tdtcapypnedsasre e- Cothane workerty ivingtw etr o owsepelk.
is, the principal enemy. them more butter instead of guns. Miss Frost, who will speak at
The President also told his news. * 4:15 p.m. today in Auditorium A,
conference: MORE THAN 60,000 Soviet Angell Hall, has had literary ex-
_ Somebody got frightened in trained German soldiers will be erience varying from writing to
throwing out of State Depart- released by July 15, a West Berlin library work in publishing.
went libraries overseas books by newspaper reported. They will be SERVING on the editorial board
mystery novelist Dashiel Ham- sent back to industrial jobs to
mett, who has declined to spur sagging East German pro- of Doubleday, Doran she was one
tell congressional investigatorsd duction. of the few women working in an
*whether he has been a Cor- The East German army pro- editorial capacity for the publish-
munist. Eisenhower said he did- ed unreliable during the revolt. ing firm at that time.
n't see why anyone should get Several soldiers were executed Author of three books, Miss
' frightened-he wouldn't scores jailed and 467 soldiers Frost has taught at Rockford
2. The Republican party is grad- and Peoples Police deserted t College in Illinois where her
ually showing it has taken over the West. Soviet troops had to special project, Maddox House,
responsibility and getting organ- step in to quell the rioters. became the social and literary
!zed to carry and discharge re- Continuance of martial law two center for townspeople alike.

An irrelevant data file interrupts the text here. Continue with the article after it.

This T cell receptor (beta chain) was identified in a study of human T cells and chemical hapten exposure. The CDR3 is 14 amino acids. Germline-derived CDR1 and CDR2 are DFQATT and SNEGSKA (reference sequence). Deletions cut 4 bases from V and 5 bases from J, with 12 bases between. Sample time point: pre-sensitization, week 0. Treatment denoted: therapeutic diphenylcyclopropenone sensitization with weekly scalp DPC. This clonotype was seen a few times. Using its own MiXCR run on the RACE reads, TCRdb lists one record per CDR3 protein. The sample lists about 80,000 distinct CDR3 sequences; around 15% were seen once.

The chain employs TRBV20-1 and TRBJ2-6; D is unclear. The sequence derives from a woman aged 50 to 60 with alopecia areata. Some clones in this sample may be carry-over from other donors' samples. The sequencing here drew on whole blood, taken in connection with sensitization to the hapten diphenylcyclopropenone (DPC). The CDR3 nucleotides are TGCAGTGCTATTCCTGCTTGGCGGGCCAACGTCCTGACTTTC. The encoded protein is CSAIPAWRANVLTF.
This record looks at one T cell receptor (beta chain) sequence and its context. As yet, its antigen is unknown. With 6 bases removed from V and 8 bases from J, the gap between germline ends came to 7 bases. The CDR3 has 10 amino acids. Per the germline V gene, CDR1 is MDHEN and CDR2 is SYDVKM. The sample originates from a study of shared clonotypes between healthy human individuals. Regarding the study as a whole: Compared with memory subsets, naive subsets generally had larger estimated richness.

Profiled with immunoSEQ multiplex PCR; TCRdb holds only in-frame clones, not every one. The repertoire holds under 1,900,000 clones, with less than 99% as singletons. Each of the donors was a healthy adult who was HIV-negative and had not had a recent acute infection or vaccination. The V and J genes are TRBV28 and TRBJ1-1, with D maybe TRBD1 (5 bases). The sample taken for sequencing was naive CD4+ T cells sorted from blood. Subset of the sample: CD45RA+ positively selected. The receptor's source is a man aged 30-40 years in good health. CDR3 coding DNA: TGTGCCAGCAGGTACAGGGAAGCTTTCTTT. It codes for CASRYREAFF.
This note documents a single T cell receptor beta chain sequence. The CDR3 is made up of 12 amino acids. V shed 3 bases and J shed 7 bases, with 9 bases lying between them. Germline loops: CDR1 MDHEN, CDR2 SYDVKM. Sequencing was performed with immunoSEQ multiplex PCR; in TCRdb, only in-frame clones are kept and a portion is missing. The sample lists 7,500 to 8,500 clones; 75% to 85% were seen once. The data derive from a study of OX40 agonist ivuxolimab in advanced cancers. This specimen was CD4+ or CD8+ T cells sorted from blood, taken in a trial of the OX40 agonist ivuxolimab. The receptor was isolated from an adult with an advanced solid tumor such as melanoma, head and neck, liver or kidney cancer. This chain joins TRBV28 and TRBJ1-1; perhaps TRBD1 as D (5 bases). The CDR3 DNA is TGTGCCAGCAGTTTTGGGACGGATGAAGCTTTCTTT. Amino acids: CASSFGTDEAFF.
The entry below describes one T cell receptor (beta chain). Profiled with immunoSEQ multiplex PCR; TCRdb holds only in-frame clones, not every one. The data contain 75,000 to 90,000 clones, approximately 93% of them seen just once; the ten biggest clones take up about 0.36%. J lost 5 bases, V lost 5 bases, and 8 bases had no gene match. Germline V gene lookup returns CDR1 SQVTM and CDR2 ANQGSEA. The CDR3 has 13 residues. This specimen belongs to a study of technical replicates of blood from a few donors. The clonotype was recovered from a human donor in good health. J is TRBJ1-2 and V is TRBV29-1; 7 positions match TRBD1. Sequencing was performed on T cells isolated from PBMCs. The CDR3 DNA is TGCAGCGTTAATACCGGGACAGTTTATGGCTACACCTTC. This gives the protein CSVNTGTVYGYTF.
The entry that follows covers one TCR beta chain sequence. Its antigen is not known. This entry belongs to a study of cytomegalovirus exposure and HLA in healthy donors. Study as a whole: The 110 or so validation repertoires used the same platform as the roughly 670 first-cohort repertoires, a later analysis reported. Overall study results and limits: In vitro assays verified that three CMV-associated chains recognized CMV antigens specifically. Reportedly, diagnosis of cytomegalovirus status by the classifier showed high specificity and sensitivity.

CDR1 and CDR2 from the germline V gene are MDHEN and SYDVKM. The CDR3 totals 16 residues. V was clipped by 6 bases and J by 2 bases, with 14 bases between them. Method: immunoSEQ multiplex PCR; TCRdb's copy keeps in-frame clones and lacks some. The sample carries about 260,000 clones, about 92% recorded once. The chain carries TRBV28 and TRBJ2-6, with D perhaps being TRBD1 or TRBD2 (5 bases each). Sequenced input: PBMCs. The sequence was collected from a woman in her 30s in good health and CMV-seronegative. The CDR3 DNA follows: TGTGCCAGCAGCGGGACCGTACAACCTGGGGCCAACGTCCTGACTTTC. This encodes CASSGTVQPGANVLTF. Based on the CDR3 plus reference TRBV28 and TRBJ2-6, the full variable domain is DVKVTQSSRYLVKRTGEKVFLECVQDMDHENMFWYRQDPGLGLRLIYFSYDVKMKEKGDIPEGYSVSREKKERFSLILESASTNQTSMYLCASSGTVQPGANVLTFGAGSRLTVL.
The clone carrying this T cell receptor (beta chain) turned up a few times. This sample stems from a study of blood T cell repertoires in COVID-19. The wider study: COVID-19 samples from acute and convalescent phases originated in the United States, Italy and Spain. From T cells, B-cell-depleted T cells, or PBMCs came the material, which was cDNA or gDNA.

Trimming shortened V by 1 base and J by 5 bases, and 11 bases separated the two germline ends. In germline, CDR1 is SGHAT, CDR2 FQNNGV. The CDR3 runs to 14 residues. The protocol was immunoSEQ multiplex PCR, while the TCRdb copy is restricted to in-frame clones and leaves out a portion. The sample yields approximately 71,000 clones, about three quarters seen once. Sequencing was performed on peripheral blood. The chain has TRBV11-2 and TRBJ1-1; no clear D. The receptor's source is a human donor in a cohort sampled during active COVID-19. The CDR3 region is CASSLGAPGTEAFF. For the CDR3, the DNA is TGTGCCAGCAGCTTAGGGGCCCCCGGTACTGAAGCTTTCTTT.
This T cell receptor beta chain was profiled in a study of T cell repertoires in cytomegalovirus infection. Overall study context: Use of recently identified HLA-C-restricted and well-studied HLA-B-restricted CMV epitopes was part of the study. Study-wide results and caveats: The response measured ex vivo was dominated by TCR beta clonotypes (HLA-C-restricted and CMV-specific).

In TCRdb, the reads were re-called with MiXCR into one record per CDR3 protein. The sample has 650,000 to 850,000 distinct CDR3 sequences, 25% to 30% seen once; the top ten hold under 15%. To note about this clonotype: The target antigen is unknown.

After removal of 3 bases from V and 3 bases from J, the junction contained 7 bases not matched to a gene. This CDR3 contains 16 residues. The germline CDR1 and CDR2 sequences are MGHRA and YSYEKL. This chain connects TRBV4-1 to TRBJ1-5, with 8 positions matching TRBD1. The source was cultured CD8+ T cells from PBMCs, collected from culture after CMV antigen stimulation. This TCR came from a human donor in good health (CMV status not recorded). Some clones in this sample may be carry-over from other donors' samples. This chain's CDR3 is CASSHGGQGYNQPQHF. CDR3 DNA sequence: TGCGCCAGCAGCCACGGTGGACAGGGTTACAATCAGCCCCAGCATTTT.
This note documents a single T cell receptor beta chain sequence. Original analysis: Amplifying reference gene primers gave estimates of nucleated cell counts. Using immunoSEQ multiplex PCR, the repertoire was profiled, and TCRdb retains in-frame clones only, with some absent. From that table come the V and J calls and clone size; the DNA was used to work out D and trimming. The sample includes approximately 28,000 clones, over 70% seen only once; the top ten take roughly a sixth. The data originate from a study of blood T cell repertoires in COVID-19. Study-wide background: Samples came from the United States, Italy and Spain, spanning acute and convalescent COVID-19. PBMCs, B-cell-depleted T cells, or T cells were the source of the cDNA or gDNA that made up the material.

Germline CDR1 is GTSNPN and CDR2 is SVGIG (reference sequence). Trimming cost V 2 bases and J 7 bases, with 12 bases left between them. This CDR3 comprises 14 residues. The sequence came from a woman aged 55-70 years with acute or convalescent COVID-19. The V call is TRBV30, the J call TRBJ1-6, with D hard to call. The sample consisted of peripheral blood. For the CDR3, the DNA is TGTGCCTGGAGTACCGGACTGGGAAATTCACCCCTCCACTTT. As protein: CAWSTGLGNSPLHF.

sponsibility. Whether or not Re- weeks after the outbreak amounts Miss Frost is married to Joseph
publicans in Congress always to a Soviet confession that East W. Ballantine who discussed "Safe-
agree with him, he said, isn't as Germany is still a trouble threat, guarding the American stake in
important as getting a progressive, Trying to placate the rebels, the East Asia" here yesterday. He is
needed program before the people East German government also the former director of the State
for their guidance and observance freed 15 Protestant clerCmen, Department's Office of Far East-
Thatwasin nswr t a ues promised to overhaul its oppres- emn Affairs.
ti hthashin astiafies- sive judicial system, began a dras- , During World War II she work-
n hetd h wa "stf tic shakeup in state chain stores ed in an aircraft maintenance
with the cooperation and treat- and speeded food deliveries to plant as electrician before she was
ent afforded to your legislative overome the shortages which called 'into government service.
program to date by the Republican maddened the workers. * *
majority in Congress." Beaten-up West German youths TODAY, THE second day of the
3. He isn't going to comment released from Soviet sector jails symposium will be opened by Ken-
in detail about House cuts in de- said there still were 2,000 East neth Millar noted writer of detec-
fense appropriations below the Berliners imprisoned there for tive fiction who will discuss "Writ-
figures he recommended He said participating in the riots. ing Popular Fiction" at 9:30 a.m.
those things are still in the ________________ in the Hopwood Room of Angellj
hands of Congress and it is a. Hall.;
good time to keep still. Baseball Colton Storm of the Library will'
4. He would support a constitu- NATIONAL LEAGUE be on hand at 2 p.m. in the Wil-1
tional amendment, if it would quiet St. Louis 10, Chicago 5 liam Clements Library to assist
fears in the country, to make it Brooklyn 5, Philadelphia 4 writers in acquainting themselvesI
clear that no treaty can ircum- AMERICAN LEAGUE with the library facilities and toi

vent or supersede the Constitu- Washington 5, Philadelphia 3 I I speak on "Michigan Resources for1